Spinalonga is a small island on the northeastern coast of Crete, right in front of the exclusive seaside resort of Elounda, and not far from the city of Agios Nikolaos. However, there’s more to Spinalonga than that. The island’s tragic past and rich history fascinates everyone who visits. It even inspired author Victoria Hislop to write The Island, a best-seller since its publication. If you’re planning a visit, keep these tips handy and get ready for a day trip to Spinalonga island.
This article may have affiliate links to products and services that I use. If you make a purchase through these links, it might earn me a small commission at no extra cost to you.
General information for a trip to Spinalonga
The Island of Spinalonga, or also officially known as Kalydon, is located on the gulf of Elounda, along the coast of the Spinalonga peninsula (also known locally as Big Spinalonga, Kalydon or Kolokitha). It’s in the regional unit of Lasithi, eastern Crete, very close to Agios Nikolaos, capital city of the region.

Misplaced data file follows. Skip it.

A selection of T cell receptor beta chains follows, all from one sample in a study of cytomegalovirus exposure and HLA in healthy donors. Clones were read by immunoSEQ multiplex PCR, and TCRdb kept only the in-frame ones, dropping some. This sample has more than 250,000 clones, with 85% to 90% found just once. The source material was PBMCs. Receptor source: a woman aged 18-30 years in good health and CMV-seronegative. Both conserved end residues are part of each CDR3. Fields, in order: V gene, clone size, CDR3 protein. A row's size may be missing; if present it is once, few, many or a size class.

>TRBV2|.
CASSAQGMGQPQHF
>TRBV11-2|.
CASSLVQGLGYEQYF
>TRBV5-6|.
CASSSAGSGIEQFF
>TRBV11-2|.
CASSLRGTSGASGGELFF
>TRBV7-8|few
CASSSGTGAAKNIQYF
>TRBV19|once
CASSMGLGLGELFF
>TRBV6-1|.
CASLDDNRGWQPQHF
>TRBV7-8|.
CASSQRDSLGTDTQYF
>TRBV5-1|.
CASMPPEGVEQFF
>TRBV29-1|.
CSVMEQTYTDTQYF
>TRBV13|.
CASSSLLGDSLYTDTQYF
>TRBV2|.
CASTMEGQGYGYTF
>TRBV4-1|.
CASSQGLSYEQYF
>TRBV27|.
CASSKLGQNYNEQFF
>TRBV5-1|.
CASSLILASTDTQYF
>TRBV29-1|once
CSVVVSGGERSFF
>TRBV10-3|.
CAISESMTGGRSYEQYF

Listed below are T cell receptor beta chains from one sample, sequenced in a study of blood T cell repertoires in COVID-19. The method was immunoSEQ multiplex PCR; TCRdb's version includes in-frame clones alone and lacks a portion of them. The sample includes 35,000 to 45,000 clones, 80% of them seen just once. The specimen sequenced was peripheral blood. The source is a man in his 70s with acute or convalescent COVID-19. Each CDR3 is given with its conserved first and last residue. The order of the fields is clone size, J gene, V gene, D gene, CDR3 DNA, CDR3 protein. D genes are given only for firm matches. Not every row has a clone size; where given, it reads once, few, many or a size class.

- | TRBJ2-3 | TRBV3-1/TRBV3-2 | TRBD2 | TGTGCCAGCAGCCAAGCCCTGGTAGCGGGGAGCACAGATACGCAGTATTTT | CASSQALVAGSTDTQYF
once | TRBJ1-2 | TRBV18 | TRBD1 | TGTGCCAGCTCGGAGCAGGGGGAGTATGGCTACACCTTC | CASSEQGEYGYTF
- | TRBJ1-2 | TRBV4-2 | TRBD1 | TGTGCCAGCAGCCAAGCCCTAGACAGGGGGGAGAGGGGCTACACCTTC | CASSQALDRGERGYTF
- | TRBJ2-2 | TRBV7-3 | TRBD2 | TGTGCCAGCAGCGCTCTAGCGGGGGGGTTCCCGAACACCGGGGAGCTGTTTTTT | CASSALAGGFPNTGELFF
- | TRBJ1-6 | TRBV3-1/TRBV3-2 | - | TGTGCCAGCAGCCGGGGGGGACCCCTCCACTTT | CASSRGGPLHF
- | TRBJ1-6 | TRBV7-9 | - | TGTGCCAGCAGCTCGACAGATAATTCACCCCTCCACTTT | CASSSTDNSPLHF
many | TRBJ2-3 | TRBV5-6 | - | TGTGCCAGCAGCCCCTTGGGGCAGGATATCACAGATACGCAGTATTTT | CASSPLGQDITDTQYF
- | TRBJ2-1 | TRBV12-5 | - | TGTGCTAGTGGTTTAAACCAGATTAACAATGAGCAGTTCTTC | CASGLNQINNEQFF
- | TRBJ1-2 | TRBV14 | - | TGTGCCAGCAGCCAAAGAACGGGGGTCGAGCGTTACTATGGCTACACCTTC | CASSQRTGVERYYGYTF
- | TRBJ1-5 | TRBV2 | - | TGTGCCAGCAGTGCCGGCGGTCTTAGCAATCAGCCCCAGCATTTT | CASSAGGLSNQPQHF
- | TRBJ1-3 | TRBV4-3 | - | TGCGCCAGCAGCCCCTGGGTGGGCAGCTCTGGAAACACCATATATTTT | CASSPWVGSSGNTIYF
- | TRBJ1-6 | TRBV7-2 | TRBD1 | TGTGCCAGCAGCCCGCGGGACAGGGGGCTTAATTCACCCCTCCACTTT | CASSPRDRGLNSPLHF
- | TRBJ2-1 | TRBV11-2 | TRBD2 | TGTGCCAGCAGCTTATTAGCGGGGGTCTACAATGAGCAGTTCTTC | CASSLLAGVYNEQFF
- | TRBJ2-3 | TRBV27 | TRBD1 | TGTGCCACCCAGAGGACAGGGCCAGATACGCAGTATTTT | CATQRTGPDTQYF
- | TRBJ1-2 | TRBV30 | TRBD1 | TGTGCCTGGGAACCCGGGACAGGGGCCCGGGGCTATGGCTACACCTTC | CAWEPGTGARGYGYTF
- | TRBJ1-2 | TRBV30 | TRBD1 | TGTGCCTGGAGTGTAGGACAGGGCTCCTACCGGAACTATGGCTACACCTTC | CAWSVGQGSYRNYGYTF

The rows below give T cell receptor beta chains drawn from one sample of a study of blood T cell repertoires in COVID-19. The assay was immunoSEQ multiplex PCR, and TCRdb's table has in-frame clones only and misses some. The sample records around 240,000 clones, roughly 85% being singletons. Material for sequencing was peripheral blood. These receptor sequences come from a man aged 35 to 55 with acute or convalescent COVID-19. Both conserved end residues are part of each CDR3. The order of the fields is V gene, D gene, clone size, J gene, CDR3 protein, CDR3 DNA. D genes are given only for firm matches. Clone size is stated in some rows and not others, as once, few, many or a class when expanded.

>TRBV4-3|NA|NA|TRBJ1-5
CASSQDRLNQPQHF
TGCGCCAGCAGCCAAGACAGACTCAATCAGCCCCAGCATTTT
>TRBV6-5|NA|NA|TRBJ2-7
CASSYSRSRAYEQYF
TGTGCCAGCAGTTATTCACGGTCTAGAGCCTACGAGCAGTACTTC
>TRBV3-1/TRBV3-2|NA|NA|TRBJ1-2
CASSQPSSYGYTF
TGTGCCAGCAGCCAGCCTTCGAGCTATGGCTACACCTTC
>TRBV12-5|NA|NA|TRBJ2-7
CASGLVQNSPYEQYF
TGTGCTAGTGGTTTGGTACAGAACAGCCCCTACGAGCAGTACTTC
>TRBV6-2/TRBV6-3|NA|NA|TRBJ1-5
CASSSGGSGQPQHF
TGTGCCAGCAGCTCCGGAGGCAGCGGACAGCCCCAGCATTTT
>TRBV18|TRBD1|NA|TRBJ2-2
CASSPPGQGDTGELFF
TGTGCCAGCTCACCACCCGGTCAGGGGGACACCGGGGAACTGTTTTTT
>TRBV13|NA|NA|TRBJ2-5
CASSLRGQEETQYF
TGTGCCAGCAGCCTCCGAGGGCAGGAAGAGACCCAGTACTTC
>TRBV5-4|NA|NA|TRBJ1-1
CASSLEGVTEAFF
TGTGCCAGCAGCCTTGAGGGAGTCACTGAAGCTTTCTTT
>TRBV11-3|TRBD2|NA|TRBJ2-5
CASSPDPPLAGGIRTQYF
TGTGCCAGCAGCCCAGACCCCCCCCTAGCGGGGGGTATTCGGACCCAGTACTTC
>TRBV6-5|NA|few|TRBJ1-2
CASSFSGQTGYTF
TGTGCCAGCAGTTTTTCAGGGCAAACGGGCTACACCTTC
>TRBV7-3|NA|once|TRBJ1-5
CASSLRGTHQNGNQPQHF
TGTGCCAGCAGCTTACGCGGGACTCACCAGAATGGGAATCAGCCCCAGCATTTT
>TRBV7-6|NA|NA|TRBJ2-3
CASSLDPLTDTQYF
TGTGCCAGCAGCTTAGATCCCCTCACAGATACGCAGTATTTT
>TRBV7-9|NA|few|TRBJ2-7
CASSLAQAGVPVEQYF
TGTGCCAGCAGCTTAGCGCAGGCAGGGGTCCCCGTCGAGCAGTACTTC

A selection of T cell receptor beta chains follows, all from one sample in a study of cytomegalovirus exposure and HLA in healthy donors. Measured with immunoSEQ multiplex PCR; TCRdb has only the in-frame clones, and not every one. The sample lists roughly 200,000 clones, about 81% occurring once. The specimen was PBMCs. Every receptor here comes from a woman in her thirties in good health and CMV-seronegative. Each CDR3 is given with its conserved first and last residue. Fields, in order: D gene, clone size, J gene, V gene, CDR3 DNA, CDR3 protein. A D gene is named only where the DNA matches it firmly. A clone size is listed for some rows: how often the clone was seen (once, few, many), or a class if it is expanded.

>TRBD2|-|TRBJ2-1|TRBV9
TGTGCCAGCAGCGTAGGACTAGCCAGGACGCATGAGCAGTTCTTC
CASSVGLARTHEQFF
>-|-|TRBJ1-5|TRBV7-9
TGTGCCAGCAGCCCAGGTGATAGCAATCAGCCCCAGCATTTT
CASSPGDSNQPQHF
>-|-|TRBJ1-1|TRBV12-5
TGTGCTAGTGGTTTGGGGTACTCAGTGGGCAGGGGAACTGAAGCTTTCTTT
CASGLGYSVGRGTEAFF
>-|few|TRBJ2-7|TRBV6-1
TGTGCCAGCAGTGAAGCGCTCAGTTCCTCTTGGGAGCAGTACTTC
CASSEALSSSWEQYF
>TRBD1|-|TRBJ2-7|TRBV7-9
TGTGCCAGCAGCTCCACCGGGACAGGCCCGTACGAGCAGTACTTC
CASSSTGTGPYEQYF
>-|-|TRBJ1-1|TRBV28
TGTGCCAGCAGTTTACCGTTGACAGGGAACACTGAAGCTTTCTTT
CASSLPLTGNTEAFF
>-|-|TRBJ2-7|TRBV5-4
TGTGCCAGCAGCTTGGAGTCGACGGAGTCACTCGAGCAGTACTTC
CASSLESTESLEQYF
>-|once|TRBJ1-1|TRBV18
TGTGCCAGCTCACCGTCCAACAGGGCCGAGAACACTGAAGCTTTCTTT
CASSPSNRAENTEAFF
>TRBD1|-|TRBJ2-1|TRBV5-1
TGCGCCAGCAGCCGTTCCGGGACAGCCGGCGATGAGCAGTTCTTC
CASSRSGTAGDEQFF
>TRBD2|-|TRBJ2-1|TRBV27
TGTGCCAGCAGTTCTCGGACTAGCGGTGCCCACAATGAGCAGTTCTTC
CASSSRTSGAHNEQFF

– 67 km from Heraklion.
– 15,5 km from Agios Nikolaos.
– 4,8 km from Elounda.
– 800 m (5 to10-minute boat trip) from Plaka.
– From April 1st until October 31st, 08:30-20:00, daily
– According to the official website, Spinalonga is closed in winter (from Nov. 1st to Mar. 31st) but opens on weekends with good weather conditions. For more accurate information call +30 28410 22462 / 28361 or check this site.
Full ticket € 8.00, reduced € 4.00. This fee is paid on the island and has no relation with the boat ticket.
The first boats of the day depart from Plaka at around 9.00. The first departures from Elounda are from 9.30 to 10.00 in the morning.
Location on the map
Crete, Spinalonga. Map data © 2019 Google
The small islet of Spinalonga is one of Crete’s most popular touristic places, receiving a high quantity of visitors especially during the summer months.
It’s a fortified island which you can visit in about one hour, and it’s mostly famous for its past as one of Greece’s leper colonies during the last century.